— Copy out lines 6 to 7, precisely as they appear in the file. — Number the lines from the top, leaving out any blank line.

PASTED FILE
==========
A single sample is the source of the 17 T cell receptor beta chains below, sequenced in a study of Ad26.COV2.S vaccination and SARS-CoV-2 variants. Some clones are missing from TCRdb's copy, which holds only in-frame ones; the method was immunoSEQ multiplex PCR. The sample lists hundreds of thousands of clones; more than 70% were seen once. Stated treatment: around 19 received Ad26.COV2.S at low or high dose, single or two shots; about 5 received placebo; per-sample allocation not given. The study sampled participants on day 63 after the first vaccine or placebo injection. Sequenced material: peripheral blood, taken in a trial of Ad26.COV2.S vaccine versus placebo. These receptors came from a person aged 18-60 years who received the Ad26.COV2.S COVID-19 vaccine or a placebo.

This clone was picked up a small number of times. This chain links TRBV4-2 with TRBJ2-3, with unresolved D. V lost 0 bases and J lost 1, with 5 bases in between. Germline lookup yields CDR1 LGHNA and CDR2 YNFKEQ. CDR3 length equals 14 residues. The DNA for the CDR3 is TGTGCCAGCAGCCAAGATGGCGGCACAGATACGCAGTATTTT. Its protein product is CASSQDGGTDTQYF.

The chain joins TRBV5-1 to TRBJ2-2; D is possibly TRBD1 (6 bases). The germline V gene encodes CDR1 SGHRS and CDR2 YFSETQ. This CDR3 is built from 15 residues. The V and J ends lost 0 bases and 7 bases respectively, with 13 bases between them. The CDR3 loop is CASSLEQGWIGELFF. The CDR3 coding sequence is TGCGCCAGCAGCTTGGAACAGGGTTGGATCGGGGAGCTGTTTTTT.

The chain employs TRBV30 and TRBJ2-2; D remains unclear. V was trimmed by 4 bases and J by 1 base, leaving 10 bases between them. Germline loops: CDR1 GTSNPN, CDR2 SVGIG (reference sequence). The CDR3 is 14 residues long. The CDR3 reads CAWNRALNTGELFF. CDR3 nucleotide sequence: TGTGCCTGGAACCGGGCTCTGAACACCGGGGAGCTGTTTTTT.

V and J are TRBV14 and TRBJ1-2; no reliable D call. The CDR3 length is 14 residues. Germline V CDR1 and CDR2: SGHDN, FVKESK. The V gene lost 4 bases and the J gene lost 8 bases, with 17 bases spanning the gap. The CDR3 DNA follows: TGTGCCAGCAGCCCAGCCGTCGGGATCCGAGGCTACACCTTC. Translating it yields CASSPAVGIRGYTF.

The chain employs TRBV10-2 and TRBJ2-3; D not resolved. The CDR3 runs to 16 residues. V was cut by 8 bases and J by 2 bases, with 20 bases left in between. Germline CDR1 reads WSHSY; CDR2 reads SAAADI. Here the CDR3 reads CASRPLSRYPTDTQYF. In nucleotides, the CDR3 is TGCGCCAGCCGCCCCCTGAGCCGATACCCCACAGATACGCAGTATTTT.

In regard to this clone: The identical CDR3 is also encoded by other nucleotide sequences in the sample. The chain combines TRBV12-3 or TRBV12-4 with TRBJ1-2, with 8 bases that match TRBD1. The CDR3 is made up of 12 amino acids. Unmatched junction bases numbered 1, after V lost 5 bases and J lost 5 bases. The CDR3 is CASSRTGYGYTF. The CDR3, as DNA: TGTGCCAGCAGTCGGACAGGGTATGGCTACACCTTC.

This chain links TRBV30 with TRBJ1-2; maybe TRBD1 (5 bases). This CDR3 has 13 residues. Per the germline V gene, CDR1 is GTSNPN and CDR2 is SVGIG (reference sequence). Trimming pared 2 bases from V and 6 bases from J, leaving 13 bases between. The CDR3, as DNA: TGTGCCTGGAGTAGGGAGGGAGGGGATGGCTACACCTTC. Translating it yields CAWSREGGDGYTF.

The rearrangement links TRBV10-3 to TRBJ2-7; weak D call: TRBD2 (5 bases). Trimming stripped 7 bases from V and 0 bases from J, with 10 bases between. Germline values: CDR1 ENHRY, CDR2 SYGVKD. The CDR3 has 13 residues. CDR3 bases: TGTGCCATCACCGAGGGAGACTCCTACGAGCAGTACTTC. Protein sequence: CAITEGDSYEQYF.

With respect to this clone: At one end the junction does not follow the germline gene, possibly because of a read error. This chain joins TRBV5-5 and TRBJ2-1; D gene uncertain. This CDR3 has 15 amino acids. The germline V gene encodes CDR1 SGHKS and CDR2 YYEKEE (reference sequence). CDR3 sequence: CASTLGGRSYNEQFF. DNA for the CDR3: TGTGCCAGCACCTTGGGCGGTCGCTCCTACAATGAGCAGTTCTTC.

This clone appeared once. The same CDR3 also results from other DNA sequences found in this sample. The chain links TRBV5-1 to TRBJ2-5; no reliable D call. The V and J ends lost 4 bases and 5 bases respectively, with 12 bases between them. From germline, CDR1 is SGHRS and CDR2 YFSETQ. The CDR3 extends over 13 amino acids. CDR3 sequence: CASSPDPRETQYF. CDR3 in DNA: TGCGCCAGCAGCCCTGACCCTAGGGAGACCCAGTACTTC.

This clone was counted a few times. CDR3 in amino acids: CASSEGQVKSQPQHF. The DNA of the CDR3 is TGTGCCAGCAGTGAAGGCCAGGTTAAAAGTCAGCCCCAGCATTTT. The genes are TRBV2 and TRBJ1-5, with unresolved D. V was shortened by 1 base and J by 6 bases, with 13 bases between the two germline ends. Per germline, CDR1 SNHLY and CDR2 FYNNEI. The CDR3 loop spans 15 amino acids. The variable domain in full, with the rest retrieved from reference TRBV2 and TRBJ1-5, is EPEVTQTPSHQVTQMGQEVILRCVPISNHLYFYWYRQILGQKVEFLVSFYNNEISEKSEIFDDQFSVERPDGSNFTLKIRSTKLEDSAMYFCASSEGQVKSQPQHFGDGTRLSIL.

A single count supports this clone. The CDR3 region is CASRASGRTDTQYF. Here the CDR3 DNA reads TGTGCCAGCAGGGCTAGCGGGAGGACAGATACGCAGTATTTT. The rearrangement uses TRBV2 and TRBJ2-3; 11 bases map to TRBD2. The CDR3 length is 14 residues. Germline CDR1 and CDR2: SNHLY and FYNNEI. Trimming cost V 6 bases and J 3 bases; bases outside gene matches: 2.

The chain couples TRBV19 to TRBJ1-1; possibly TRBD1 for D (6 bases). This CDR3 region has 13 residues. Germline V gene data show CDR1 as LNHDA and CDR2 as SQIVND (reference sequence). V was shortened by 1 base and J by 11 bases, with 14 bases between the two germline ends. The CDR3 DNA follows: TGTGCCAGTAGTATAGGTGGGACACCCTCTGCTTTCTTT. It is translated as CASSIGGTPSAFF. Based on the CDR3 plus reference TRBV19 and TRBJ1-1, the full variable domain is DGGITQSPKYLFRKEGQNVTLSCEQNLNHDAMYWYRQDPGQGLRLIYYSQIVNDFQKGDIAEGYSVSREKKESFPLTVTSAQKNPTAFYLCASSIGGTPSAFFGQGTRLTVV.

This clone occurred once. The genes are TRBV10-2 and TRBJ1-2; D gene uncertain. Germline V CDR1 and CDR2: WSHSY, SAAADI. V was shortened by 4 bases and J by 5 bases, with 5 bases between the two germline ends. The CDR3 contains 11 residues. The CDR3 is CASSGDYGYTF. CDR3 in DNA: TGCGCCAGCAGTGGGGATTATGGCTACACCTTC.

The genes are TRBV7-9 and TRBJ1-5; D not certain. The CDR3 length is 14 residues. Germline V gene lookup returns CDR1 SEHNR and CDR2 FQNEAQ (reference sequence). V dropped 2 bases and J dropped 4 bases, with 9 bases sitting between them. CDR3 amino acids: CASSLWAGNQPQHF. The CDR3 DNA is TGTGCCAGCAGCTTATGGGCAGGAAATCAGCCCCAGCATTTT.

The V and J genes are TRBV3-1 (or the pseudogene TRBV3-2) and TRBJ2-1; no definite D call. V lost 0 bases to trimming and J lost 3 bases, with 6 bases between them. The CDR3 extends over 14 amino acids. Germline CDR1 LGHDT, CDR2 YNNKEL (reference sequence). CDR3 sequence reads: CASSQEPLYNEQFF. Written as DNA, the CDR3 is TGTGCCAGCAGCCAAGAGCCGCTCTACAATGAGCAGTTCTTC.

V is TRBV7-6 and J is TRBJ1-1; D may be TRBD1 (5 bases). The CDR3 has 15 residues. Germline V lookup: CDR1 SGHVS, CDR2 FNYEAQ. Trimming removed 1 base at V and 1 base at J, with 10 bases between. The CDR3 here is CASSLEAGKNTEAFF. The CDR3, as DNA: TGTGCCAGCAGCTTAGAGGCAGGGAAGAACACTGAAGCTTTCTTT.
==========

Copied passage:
The chain employs TRBV10-2 and TRBJ2-3; D not resolved. The CDR3 runs to 16 residues. V was cut by 8 bases and J by 2 bases, with 20 bases left in between. Germline CDR1 reads WSHSY; CDR2 reads SAAADI. Here the CDR3 reads CASRPLSRYPTDTQYF. In nucleotides, the CDR3 is TGCGCCAGCCGCCCCCTGAGCCGATACCCCACAGATACGCAGTATTTT.

In regard to this clone: The identical CDR3 is also encoded by other nucleotide sequences in the sample. The chain combines TRBV12-3 or TRBV12-4 with TRBJ1-2, with 8 bases that match TRBD1. The CDR3 is made up of 12 amino acids. Unmatched junction bases numbered 1, after V lost 5 bases and J lost 5 bases. The CDR3 is CASSRTGYGYTF. The CDR3, as DNA: TGTGCCAGCAGTCGGACAGGGTATGGCTACACCTTC.